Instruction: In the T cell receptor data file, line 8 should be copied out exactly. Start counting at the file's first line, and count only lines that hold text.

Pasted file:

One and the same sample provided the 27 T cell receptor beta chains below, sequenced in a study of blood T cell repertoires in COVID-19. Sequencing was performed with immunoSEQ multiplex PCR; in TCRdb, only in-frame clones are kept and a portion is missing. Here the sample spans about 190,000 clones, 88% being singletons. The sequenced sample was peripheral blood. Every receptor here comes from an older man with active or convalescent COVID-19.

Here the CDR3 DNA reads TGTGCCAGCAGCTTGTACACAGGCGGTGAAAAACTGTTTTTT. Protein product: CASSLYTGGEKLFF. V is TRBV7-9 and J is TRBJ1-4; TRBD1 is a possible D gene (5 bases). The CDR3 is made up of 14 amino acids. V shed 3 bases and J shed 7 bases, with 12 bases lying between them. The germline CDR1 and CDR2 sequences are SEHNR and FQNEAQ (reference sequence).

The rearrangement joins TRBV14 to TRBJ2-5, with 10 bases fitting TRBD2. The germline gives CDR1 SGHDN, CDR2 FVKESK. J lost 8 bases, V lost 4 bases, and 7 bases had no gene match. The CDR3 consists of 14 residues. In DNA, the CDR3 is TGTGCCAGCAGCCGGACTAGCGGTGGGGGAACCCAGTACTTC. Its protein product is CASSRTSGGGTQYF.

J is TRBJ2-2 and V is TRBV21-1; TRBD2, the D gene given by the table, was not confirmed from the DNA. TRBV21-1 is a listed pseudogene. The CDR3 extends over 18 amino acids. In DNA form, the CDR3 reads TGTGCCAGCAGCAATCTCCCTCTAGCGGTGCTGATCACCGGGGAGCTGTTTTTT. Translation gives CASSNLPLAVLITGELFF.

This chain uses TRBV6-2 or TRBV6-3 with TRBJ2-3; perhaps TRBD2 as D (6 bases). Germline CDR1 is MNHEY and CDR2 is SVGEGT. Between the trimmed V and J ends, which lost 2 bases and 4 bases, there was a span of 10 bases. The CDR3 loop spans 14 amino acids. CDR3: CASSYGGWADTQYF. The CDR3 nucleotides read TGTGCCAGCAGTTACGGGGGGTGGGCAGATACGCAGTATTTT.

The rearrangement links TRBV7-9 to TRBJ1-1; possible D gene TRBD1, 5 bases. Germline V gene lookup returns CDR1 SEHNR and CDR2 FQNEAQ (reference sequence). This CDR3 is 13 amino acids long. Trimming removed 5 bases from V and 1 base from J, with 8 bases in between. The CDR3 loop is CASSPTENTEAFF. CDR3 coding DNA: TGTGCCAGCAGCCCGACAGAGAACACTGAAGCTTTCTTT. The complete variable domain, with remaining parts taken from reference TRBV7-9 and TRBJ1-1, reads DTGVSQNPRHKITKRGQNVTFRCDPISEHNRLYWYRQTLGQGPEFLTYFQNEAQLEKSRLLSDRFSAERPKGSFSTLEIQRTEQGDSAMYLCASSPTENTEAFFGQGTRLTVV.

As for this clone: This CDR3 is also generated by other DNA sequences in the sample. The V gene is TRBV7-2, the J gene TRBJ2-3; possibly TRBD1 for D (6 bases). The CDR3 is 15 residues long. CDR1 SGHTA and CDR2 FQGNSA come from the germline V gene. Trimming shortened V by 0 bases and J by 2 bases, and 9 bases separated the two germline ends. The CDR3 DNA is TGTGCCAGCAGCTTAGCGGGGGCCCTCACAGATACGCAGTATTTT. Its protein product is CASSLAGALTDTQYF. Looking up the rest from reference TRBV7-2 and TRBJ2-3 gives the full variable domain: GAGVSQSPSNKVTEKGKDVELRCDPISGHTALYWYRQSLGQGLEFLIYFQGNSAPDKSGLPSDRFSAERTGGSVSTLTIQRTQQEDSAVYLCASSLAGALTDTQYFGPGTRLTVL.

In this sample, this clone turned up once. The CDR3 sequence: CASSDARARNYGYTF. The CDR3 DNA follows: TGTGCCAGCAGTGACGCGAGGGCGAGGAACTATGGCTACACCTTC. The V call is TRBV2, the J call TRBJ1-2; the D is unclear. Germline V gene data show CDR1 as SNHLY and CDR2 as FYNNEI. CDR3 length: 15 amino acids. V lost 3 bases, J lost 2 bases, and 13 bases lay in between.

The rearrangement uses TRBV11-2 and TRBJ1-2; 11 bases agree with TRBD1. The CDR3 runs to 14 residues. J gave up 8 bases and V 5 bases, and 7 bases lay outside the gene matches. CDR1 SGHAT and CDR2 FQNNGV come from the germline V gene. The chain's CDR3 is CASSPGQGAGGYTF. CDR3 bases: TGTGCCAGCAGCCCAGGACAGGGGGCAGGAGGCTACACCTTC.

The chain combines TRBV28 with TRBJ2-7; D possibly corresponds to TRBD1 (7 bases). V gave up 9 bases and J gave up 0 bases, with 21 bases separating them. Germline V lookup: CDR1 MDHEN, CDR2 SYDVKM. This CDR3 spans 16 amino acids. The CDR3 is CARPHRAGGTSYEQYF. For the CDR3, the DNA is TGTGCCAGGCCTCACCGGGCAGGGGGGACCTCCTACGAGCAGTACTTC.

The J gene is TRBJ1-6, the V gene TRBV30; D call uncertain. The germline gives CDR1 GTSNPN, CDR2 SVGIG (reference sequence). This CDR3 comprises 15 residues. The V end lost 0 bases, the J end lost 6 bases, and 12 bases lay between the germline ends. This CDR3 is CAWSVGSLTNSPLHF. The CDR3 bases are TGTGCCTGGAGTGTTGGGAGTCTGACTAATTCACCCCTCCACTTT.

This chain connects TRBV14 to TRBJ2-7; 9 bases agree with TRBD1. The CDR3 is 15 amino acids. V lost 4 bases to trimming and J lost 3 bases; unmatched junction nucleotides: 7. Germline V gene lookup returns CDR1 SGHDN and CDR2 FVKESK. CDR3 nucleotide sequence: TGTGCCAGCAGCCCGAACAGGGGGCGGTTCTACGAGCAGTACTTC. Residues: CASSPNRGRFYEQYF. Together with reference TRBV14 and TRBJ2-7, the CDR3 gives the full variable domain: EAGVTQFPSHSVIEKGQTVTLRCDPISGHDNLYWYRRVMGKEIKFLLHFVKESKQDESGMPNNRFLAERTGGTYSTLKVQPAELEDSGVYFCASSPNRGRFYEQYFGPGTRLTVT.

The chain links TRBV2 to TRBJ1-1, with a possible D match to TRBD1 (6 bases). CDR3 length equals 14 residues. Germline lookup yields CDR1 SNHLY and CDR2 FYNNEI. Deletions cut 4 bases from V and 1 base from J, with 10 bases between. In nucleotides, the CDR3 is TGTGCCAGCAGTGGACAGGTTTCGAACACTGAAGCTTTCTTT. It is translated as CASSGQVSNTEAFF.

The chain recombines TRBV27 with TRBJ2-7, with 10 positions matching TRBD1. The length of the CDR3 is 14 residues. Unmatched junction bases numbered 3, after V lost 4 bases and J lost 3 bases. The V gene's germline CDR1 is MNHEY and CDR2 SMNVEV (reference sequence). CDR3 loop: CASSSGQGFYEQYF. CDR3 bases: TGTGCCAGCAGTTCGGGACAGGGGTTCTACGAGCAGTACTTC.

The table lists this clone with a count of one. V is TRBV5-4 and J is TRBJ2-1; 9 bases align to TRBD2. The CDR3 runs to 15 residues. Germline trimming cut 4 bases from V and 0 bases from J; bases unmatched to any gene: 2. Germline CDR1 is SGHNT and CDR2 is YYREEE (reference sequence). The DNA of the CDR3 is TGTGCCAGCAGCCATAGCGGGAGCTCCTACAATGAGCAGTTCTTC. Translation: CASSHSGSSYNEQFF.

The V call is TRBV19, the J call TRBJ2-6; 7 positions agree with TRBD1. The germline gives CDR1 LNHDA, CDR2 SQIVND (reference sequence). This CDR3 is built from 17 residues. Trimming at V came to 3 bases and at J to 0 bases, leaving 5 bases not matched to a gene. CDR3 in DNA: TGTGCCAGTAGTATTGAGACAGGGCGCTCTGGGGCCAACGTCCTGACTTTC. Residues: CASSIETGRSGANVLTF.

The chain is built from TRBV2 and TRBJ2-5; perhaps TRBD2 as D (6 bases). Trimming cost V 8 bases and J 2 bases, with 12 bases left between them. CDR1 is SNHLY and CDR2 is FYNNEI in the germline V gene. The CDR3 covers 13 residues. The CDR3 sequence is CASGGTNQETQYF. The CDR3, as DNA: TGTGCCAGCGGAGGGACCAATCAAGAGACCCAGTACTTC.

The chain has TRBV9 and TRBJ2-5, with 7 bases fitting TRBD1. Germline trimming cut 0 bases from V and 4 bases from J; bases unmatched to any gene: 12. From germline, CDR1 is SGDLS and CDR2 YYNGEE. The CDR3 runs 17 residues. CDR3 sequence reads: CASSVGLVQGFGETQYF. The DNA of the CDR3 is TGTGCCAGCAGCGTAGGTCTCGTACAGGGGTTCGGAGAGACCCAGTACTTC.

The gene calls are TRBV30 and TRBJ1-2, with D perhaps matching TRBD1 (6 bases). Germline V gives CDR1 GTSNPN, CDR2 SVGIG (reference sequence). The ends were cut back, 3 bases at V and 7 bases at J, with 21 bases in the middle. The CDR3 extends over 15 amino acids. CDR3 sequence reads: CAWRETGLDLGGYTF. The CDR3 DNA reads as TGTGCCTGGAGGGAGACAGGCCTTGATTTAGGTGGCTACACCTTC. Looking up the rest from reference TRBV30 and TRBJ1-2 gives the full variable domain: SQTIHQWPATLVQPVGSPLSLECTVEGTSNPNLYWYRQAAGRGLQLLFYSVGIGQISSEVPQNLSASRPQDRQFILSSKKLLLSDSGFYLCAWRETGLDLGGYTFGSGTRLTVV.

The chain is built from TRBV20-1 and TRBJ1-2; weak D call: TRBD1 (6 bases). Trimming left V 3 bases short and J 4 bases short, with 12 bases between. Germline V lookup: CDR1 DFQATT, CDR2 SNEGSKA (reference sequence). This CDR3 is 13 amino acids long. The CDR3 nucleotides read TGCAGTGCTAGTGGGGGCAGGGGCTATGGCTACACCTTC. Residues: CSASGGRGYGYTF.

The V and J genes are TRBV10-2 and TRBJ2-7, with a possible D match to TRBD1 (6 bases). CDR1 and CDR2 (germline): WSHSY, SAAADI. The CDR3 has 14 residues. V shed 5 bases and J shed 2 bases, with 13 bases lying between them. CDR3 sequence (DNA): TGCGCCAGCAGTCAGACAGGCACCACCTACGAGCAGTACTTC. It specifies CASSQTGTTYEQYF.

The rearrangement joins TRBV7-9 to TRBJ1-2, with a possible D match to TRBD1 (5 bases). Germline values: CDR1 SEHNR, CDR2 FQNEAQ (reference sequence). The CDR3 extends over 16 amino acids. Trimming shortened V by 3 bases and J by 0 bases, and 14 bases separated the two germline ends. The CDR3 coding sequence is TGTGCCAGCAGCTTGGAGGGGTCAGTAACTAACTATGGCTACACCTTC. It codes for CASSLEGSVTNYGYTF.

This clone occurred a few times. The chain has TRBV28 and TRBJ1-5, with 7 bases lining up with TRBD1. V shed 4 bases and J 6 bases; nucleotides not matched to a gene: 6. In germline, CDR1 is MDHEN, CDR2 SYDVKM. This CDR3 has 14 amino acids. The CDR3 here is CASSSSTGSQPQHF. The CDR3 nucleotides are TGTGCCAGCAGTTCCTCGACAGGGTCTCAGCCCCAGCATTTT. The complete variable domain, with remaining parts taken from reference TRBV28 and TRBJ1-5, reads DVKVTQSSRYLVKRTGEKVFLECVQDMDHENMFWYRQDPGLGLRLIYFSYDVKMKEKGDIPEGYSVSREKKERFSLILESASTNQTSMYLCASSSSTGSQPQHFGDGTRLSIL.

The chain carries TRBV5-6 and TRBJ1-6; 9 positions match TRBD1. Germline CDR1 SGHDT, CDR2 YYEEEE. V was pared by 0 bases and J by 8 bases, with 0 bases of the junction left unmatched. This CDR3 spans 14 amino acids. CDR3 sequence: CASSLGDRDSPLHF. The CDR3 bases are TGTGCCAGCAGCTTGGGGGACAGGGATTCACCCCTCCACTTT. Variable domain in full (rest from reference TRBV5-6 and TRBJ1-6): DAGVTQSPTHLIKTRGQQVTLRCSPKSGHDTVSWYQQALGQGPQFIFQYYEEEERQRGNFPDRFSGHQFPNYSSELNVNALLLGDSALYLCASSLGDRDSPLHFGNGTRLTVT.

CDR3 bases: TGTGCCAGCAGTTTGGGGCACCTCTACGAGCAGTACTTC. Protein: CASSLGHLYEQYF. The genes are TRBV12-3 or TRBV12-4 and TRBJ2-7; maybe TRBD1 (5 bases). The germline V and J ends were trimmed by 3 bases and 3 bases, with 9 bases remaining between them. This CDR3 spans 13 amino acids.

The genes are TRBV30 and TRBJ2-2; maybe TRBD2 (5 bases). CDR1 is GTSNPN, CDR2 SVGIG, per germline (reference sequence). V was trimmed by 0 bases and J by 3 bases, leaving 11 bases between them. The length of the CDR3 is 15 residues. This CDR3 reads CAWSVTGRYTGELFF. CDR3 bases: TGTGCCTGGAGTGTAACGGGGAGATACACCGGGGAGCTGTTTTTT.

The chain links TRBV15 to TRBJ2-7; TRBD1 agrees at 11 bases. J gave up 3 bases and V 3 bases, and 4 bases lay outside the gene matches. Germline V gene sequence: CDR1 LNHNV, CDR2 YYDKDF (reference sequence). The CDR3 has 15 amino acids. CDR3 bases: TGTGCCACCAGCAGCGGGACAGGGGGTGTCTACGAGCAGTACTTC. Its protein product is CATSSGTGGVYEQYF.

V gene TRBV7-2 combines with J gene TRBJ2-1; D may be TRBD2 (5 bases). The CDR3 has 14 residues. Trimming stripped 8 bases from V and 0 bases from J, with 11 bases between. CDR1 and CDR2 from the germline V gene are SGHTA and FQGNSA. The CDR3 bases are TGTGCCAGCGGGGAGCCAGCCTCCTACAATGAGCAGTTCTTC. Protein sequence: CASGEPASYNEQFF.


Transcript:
In this sample, this clone turned up once. The CDR3 sequence: CASSDARARNYGYTF. The CDR3 DNA follows: TGTGCCAGCAGTGACGCGAGGGCGAGGAACTATGGCTACACCTTC. The V call is TRBV2, the J call TRBJ1-2; the D is unclear. Germline V gene data show CDR1 as SNHLY and CDR2 as FYNNEI. CDR3 length: 15 amino acids. V lost 3 bases, J lost 2 bases, and 13 bases lay in between.